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What are our girls made of? Investments in the imagiLabs startup versus the IT gender gap

Wednesday, February 24, 2021

Startup Jedi

We talk to startups and investors, you get the value.

The IT labor market is not gender balanced neither in Europe nor in the United States. The statistics are revealing and rather depressing: at the time of 2014, only 25% of women were represented in the American technology sector, and only 12% of computer science departments graduated (up from 37% in 1984!). But very little has changed in 7 years: world statistics show that 91.5% of software developers are men. Even the most advanced companies in theory suffer from a gender gap among employees: 37% of women worked on Facebook last year, while in 2019 their number was less than 0.1%.

At the same time, the founder of Craigslist shares the following data: technology companies headed by women show a return on equity that is 35% higher than companies run entirely by men. That is, we face a strong dissonance: gender diversity is poorly represented in the field of technological professions, computer science is still traditionally male territory. But those women who nevertheless make their way through all the stigmatization and difficulties of obtaining a specialized education, and then finding a job, show high results of their work.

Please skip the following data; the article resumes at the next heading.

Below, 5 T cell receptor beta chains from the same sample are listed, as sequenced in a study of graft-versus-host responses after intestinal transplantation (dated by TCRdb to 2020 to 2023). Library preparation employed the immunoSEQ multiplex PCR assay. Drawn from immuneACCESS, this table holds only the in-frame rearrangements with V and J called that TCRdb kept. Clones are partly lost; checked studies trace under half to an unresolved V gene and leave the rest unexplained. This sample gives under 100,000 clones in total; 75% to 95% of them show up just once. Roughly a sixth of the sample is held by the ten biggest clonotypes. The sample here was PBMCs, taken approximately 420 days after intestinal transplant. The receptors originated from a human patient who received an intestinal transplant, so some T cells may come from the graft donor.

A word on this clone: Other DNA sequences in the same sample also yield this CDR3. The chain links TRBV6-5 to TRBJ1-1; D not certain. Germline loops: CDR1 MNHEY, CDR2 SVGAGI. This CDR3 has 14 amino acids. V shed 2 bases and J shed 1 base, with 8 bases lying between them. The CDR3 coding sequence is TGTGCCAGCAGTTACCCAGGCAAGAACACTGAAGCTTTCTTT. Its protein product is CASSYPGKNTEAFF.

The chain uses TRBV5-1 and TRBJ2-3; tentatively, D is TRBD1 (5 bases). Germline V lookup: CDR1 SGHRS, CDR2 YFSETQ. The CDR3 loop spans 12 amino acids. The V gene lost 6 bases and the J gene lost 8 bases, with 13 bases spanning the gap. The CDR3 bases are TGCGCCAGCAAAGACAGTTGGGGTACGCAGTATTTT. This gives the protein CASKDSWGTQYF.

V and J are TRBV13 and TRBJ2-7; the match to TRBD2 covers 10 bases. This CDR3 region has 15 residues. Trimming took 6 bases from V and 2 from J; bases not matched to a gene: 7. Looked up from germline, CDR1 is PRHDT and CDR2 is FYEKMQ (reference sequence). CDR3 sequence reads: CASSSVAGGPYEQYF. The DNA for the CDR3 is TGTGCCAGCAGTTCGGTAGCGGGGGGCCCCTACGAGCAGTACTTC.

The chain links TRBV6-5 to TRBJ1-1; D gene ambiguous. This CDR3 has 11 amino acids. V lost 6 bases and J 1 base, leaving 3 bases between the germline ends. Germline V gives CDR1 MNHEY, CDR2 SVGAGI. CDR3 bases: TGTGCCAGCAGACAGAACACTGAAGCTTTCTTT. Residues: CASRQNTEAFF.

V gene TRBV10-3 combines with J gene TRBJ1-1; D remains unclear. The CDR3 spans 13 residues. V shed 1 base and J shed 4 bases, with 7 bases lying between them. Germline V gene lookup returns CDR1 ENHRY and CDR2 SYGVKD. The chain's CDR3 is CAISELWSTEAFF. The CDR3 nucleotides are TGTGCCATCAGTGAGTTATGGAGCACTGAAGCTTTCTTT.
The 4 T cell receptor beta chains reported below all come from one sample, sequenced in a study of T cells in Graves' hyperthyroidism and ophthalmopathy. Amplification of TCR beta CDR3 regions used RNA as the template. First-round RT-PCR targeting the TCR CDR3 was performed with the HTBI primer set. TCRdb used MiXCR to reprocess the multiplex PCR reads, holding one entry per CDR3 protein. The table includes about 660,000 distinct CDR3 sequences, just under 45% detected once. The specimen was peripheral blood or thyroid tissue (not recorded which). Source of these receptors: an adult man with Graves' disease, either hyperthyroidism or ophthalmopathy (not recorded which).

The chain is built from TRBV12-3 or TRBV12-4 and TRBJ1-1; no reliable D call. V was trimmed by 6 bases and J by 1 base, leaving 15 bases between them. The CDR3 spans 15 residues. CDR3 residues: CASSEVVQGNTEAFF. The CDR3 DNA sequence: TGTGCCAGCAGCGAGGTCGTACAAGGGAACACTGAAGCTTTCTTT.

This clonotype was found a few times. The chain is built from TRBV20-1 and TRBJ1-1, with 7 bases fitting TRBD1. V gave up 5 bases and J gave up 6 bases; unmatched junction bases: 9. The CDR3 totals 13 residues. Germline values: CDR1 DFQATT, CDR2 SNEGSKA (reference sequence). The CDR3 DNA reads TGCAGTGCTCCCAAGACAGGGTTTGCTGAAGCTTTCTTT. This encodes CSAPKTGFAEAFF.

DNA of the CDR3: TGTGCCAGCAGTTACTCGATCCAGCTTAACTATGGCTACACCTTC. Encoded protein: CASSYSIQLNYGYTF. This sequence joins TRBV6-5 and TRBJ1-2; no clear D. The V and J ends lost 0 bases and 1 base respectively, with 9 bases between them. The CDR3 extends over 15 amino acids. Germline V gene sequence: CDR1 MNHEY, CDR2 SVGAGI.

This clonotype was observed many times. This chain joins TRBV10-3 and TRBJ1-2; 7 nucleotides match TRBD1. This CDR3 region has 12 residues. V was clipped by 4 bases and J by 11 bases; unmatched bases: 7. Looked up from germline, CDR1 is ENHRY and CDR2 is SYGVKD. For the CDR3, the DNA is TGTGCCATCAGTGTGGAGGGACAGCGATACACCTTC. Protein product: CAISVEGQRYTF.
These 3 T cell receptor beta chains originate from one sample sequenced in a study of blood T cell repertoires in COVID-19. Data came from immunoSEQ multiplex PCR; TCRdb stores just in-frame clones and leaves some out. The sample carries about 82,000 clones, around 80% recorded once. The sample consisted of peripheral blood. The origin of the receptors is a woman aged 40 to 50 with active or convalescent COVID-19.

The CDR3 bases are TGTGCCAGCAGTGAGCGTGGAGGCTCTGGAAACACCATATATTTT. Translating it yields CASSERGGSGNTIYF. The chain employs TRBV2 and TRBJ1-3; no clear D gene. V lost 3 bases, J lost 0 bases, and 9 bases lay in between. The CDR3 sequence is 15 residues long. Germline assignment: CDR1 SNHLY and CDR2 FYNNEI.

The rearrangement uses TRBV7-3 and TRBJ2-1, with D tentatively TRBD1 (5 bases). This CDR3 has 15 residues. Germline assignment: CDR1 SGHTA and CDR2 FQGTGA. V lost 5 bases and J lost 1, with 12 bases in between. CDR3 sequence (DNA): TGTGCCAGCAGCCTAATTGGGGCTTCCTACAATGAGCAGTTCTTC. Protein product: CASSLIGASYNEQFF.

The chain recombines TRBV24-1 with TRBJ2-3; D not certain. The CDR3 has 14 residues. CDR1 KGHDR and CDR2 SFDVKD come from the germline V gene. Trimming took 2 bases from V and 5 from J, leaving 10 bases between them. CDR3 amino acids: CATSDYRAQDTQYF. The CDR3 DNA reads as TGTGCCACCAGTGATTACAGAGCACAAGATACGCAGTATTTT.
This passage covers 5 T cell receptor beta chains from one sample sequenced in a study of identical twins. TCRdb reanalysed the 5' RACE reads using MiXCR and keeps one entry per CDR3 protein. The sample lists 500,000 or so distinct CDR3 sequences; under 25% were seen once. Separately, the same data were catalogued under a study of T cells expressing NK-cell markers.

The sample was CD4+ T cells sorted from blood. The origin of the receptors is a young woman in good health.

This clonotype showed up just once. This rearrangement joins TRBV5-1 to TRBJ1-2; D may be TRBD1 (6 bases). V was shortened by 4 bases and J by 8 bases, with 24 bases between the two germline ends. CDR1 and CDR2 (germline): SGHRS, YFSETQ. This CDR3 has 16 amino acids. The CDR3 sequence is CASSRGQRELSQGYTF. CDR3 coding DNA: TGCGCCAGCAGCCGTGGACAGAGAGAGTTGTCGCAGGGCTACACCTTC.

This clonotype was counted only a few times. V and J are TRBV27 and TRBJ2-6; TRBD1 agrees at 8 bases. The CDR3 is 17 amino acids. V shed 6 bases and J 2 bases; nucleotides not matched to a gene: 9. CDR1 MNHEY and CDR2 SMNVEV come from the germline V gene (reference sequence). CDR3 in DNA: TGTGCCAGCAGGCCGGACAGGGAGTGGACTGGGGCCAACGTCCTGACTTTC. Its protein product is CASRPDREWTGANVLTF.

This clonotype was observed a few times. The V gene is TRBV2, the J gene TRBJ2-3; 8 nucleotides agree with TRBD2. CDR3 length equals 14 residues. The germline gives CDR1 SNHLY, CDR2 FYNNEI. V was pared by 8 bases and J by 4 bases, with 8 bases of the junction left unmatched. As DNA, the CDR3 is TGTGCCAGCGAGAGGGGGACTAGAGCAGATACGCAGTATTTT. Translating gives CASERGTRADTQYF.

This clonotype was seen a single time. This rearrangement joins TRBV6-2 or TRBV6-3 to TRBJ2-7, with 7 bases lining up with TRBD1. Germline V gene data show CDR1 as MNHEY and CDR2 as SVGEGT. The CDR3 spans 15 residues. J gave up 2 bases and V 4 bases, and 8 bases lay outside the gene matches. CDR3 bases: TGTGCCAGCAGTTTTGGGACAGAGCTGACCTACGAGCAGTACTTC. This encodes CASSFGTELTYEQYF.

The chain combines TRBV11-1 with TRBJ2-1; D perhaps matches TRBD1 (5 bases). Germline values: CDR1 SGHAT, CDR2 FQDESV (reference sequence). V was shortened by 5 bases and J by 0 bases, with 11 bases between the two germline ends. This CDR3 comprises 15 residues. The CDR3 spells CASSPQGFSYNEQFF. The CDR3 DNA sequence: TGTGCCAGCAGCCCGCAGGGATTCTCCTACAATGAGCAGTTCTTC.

The solution is to normalize the representation of women in computer science — and you can start at an early age. This logic is echoed by today's news: Stockholm EduTech startup imagiLabs raised € 250.000 at the Pre-Seed round. The project aims to popularize coding among girls and includes an application for iOS and Android. In it you can first learn and then write the code yourself and thus program the design of a special accessory, imagiCharm. The product was launched just 8 months ago, but in the last two quarters of 2020, it has shown a 300% increase in sales.

The money of several business angels (including CMO Discord) will be used to create and support the community and international expansion.

“Only by supporting young girls in schools we can achieve gender equality in technology for future generations,” says CEO and co-founder of the project, Dora Palfi.

24 Feb 2021


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